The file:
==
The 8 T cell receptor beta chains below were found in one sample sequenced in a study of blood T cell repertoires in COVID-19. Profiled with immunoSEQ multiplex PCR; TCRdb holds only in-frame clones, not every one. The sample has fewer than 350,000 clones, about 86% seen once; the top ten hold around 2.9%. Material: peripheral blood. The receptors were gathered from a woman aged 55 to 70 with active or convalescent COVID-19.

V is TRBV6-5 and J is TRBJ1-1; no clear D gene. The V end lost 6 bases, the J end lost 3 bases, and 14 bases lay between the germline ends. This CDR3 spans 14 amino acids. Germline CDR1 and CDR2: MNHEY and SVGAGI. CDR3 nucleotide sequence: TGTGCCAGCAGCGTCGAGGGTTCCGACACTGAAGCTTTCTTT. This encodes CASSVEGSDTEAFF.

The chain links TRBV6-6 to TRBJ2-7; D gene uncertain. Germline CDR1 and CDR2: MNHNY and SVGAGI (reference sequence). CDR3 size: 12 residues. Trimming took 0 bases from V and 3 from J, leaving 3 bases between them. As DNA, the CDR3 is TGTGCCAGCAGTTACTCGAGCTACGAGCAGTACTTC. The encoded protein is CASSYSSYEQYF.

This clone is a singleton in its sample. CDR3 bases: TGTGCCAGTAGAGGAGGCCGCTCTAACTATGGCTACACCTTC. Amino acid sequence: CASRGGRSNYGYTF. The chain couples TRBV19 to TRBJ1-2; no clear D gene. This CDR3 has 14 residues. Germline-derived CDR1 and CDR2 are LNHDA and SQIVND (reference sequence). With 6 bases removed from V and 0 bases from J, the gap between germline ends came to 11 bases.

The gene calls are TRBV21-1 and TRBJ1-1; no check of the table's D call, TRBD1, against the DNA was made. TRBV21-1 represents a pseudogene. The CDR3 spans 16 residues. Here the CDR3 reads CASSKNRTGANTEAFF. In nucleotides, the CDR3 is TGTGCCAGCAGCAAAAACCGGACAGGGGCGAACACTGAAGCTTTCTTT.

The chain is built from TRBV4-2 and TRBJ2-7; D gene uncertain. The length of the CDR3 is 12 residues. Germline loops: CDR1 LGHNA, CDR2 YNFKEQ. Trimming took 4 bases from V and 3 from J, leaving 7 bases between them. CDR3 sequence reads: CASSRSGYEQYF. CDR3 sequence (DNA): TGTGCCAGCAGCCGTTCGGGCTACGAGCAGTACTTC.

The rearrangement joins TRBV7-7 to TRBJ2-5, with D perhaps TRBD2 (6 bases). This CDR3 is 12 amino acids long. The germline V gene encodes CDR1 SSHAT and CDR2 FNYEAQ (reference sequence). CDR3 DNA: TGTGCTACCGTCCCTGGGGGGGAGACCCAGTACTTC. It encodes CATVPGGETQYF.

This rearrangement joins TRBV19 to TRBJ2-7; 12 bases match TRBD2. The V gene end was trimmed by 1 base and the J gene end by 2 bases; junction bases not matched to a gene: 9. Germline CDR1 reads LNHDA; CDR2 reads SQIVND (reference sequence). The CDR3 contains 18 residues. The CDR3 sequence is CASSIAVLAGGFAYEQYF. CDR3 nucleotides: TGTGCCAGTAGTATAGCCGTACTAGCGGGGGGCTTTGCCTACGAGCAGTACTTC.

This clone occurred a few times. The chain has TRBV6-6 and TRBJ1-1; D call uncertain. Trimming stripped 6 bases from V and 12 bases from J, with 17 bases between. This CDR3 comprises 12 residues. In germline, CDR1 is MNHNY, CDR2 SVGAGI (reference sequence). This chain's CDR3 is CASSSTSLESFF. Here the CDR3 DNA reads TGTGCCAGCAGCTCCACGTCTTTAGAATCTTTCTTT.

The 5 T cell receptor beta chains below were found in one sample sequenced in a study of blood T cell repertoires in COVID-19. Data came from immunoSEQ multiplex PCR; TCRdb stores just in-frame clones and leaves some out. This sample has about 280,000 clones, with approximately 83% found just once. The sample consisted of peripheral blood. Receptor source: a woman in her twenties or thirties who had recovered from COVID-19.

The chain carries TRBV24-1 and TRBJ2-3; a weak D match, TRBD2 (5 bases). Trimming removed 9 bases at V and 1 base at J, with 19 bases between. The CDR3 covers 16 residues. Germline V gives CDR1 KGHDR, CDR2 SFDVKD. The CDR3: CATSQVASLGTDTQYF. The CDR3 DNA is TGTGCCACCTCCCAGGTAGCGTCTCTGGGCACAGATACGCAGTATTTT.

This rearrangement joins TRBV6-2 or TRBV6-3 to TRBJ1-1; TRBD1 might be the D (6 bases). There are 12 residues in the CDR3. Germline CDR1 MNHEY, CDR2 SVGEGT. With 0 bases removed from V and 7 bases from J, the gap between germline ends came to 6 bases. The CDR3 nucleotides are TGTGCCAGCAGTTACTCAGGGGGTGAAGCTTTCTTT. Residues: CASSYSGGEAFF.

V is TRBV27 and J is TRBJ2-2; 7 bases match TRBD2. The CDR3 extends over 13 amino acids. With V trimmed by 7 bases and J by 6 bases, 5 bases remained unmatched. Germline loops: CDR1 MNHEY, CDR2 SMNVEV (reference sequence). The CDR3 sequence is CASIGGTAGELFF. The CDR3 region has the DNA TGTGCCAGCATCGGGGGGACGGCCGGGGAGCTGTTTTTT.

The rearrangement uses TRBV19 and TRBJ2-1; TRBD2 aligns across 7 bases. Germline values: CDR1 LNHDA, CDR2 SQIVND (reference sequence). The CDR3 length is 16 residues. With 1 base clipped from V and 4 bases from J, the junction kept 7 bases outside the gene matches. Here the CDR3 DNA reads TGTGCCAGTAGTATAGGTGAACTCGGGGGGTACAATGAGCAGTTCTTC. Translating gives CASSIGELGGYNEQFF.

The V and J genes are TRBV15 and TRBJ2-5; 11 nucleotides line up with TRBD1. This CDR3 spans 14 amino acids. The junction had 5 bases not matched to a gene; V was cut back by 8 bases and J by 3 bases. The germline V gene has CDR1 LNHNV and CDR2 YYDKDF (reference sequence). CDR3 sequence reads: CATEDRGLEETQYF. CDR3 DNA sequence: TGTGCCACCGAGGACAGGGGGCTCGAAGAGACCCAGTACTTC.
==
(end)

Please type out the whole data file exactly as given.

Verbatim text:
The 8 T cell receptor beta chains below were found in one sample sequenced in a study of blood T cell repertoires in COVID-19. Profiled with immunoSEQ multiplex PCR; TCRdb holds only in-frame clones, not every one. The sample has fewer than 350,000 clones, about 86% seen once; the top ten hold around 2.9%. Material: peripheral blood. The receptors were gathered from a woman aged 55 to 70 with active or convalescent COVID-19.

V is TRBV6-5 and J is TRBJ1-1; no clear D gene. The V end lost 6 bases, the J end lost 3 bases, and 14 bases lay between the germline ends. This CDR3 spans 14 amino acids. Germline CDR1 and CDR2: MNHEY and SVGAGI. CDR3 nucleotide sequence: TGTGCCAGCAGCGTCGAGGGTTCCGACACTGAAGCTTTCTTT. This encodes CASSVEGSDTEAFF.

The chain links TRBV6-6 to TRBJ2-7; D gene uncertain. Germline CDR1 and CDR2: MNHNY and SVGAGI (reference sequence). CDR3 size: 12 residues. Trimming took 0 bases from V and 3 from J, leaving 3 bases between them. As DNA, the CDR3 is TGTGCCAGCAGTTACTCGAGCTACGAGCAGTACTTC. The encoded protein is CASSYSSYEQYF.

This clone is a singleton in its sample. CDR3 bases: TGTGCCAGTAGAGGAGGCCGCTCTAACTATGGCTACACCTTC. Amino acid sequence: CASRGGRSNYGYTF. The chain couples TRBV19 to TRBJ1-2; no clear D gene. This CDR3 has 14 residues. Germline-derived CDR1 and CDR2 are LNHDA and SQIVND (reference sequence). With 6 bases removed from V and 0 bases from J, the gap between germline ends came to 11 bases.

The gene calls are TRBV21-1 and TRBJ1-1; no check of the table's D call, TRBD1, against the DNA was made. TRBV21-1 represents a pseudogene. The CDR3 spans 16 residues. Here the CDR3 reads CASSKNRTGANTEAFF. In nucleotides, the CDR3 is TGTGCCAGCAGCAAAAACCGGACAGGGGCGAACACTGAAGCTTTCTTT.

The chain is built from TRBV4-2 and TRBJ2-7; D gene uncertain. The length of the CDR3 is 12 residues. Germline loops: CDR1 LGHNA, CDR2 YNFKEQ. Trimming took 4 bases from V and 3 from J, leaving 7 bases between them. CDR3 sequence reads: CASSRSGYEQYF. CDR3 sequence (DNA): TGTGCCAGCAGCCGTTCGGGCTACGAGCAGTACTTC.

The rearrangement joins TRBV7-7 to TRBJ2-5, with D perhaps TRBD2 (6 bases). This CDR3 is 12 amino acids long. The germline V gene encodes CDR1 SSHAT and CDR2 FNYEAQ (reference sequence). CDR3 DNA: TGTGCTACCGTCCCTGGGGGGGAGACCCAGTACTTC. It encodes CATVPGGETQYF.

This rearrangement joins TRBV19 to TRBJ2-7; 12 bases match TRBD2. The V gene end was trimmed by 1 base and the J gene end by 2 bases; junction bases not matched to a gene: 9. Germline CDR1 reads LNHDA; CDR2 reads SQIVND (reference sequence). The CDR3 contains 18 residues. The CDR3 sequence is CASSIAVLAGGFAYEQYF. CDR3 nucleotides: TGTGCCAGTAGTATAGCCGTACTAGCGGGGGGCTTTGCCTACGAGCAGTACTTC.

This clone occurred a few times. The chain has TRBV6-6 and TRBJ1-1; D call uncertain. Trimming stripped 6 bases from V and 12 bases from J, with 17 bases between. This CDR3 comprises 12 residues. In germline, CDR1 is MNHNY, CDR2 SVGAGI (reference sequence). This chain's CDR3 is CASSSTSLESFF. Here the CDR3 DNA reads TGTGCCAGCAGCTCCACGTCTTTAGAATCTTTCTTT.

The 5 T cell receptor beta chains below were found in one sample sequenced in a study of blood T cell repertoires in COVID-19. Data came from immunoSEQ multiplex PCR; TCRdb stores just in-frame clones and leaves some out. This sample has about 280,000 clones, with approximately 83% found just once. The sample consisted of peripheral blood. Receptor source: a woman in her twenties or thirties who had recovered from COVID-19.

The chain carries TRBV24-1 and TRBJ2-3; a weak D match, TRBD2 (5 bases). Trimming removed 9 bases at V and 1 base at J, with 19 bases between. The CDR3 covers 16 residues. Germline V gives CDR1 KGHDR, CDR2 SFDVKD. The CDR3: CATSQVASLGTDTQYF. The CDR3 DNA is TGTGCCACCTCCCAGGTAGCGTCTCTGGGCACAGATACGCAGTATTTT.

This rearrangement joins TRBV6-2 or TRBV6-3 to TRBJ1-1; TRBD1 might be the D (6 bases). There are 12 residues in the CDR3. Germline CDR1 MNHEY, CDR2 SVGEGT. With 0 bases removed from V and 7 bases from J, the gap between germline ends came to 6 bases. The CDR3 nucleotides are TGTGCCAGCAGTTACTCAGGGGGTGAAGCTTTCTTT. Residues: CASSYSGGEAFF.

V is TRBV27 and J is TRBJ2-2; 7 bases match TRBD2. The CDR3 extends over 13 amino acids. With V trimmed by 7 bases and J by 6 bases, 5 bases remained unmatched. Germline loops: CDR1 MNHEY, CDR2 SMNVEV (reference sequence). The CDR3 sequence is CASIGGTAGELFF. The CDR3 region has the DNA TGTGCCAGCATCGGGGGGACGGCCGGGGAGCTGTTTTTT.

The rearrangement uses TRBV19 and TRBJ2-1; TRBD2 aligns across 7 bases. Germline values: CDR1 LNHDA, CDR2 SQIVND (reference sequence). The CDR3 length is 16 residues. With 1 base clipped from V and 4 bases from J, the junction kept 7 bases outside the gene matches. Here the CDR3 DNA reads TGTGCCAGTAGTATAGGTGAACTCGGGGGGTACAATGAGCAGTTCTTC. Translating gives CASSIGELGGYNEQFF.

The V and J genes are TRBV15 and TRBJ2-5; 11 nucleotides line up with TRBD1. This CDR3 spans 14 amino acids. The junction had 5 bases not matched to a gene; V was cut back by 8 bases and J by 3 bases. The germline V gene has CDR1 LNHNV and CDR2 YYDKDF (reference sequence). CDR3 sequence reads: CATEDRGLEETQYF. CDR3 DNA sequence: TGTGCCACCGAGGACAGGGGGCTCGAAGAGACCCAGTACTTC.